## 20180829

### Online reading assignment: free fall, vector components

Physics 205A, fall semester 2018
Cuesta College, San Luis Obispo, CA

Students have a bi-weekly online reading assignment (hosted by SurveyMonkey.com), where they answer questions based on reading their textbook, material covered in previous lectures, opinion questions, and/or asking (anonymous) questions or making (anonymous) comments. Full credit is given for completing the online reading assignment before next week's lecture, regardless if whether their answers are correct/incorrect. Selected results/questions/comments are addressed by the instructor at the start of the following lecture.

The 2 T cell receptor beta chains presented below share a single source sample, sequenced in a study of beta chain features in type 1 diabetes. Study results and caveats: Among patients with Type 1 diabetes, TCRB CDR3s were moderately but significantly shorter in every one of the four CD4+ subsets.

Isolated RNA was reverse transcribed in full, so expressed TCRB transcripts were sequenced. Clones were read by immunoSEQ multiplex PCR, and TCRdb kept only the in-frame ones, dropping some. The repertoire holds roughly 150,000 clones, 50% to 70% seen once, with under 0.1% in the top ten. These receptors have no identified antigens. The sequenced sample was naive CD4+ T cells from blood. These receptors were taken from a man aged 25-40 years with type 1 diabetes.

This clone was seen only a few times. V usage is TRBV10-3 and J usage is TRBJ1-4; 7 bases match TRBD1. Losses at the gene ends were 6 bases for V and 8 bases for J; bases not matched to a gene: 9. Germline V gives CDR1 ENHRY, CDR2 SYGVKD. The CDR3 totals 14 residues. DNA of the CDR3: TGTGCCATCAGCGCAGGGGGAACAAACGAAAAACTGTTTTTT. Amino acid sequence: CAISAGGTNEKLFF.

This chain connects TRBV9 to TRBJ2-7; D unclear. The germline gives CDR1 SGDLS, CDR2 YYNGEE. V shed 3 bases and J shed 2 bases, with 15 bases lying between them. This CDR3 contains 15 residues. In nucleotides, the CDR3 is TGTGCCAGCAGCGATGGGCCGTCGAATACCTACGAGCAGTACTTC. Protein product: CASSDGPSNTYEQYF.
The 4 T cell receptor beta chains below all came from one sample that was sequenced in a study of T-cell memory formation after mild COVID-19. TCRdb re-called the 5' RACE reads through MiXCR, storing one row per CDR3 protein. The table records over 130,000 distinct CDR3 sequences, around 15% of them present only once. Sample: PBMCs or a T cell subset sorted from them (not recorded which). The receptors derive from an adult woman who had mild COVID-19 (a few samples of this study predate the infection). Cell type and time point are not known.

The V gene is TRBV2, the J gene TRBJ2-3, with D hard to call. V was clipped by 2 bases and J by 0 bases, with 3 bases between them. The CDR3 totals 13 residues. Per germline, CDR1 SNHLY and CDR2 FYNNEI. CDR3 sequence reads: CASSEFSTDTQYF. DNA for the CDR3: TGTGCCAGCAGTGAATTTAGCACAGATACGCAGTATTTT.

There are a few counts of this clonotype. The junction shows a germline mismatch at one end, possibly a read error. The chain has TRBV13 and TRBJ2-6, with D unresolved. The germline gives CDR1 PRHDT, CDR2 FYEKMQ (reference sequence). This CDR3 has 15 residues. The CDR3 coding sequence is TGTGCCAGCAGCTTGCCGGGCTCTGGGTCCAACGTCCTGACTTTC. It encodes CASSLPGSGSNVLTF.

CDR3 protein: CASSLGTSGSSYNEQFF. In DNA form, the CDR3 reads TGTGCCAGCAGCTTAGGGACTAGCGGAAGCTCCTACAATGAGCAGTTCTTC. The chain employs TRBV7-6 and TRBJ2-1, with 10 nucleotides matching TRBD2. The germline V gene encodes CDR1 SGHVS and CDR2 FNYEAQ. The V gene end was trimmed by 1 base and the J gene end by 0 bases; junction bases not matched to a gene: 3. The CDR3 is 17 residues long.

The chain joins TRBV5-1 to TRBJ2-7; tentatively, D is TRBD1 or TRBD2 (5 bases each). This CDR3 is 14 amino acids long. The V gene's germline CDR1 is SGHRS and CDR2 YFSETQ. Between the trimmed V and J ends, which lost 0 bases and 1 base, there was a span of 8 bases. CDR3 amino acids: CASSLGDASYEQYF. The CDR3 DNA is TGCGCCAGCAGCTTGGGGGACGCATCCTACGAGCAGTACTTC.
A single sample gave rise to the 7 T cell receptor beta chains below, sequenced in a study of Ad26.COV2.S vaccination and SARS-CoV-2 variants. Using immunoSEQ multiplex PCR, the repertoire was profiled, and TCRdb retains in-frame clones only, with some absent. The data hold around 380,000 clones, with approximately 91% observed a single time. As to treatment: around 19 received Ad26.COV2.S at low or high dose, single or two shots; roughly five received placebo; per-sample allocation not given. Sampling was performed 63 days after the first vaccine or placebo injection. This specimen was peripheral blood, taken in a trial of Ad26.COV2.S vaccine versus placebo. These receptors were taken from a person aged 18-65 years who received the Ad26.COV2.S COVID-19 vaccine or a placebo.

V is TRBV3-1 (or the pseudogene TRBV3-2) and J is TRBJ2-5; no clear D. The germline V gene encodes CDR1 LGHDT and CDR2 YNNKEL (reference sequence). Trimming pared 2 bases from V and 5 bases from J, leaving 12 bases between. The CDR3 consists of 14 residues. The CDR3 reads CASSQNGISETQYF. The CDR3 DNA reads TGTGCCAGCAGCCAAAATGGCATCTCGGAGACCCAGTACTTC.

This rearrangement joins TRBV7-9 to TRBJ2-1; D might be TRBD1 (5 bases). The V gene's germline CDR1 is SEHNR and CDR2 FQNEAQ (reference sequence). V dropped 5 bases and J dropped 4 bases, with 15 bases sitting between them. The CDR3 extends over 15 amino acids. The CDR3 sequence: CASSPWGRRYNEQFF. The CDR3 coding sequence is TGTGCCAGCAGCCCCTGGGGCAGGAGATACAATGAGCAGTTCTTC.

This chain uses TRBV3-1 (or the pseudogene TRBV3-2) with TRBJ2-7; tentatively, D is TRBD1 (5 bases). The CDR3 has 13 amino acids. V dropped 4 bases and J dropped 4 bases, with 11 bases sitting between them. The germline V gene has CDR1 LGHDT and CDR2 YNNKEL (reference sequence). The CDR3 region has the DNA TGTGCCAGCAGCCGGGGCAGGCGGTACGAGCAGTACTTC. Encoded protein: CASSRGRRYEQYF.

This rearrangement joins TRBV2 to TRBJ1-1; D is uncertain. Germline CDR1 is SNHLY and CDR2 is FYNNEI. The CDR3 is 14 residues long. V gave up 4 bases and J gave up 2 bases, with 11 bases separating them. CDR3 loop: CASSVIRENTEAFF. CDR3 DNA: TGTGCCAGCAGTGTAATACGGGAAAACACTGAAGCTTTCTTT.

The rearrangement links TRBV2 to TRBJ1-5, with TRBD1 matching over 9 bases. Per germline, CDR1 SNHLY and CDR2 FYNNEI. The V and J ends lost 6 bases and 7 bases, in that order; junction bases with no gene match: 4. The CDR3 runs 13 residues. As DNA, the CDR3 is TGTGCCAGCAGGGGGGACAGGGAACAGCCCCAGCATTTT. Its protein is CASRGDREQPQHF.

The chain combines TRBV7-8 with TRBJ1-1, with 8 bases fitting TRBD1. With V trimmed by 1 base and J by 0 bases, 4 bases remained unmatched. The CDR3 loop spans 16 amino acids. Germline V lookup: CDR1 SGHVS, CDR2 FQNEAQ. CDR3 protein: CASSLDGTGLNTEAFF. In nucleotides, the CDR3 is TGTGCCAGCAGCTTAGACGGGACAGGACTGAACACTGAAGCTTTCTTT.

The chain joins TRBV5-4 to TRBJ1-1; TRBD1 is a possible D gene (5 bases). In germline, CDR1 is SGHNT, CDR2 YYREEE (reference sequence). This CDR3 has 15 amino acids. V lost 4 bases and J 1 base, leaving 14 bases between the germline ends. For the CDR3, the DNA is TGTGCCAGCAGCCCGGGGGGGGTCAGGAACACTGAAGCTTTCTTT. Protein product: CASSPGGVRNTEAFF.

The following questions were asked on reading textbook chapters and previewing presentations on free fall and vector components.

Selected/edited responses are given below.

Describe what you understand from the assigned textbook reading or presentation preview. Your description (2-3 sentences) should specifically demonstrate your level of understanding.
"I have a a way better understanding of the free fall concept and how gravity affects these objects when thrown in the air and when falling. It was good to have a review of vectors and the trigonometry that goes with calculating them! I feel I have a clearer understanding about what was discussed in class on Monday."

"How to interpret the given equations and use them to solve for an unknown value in a word problem. I also understand that you can manipulate each equation to solve for a different unknown when needed."

"Cosine and sine trigonometric functions allow the x- and y-components of a vector to be calculated."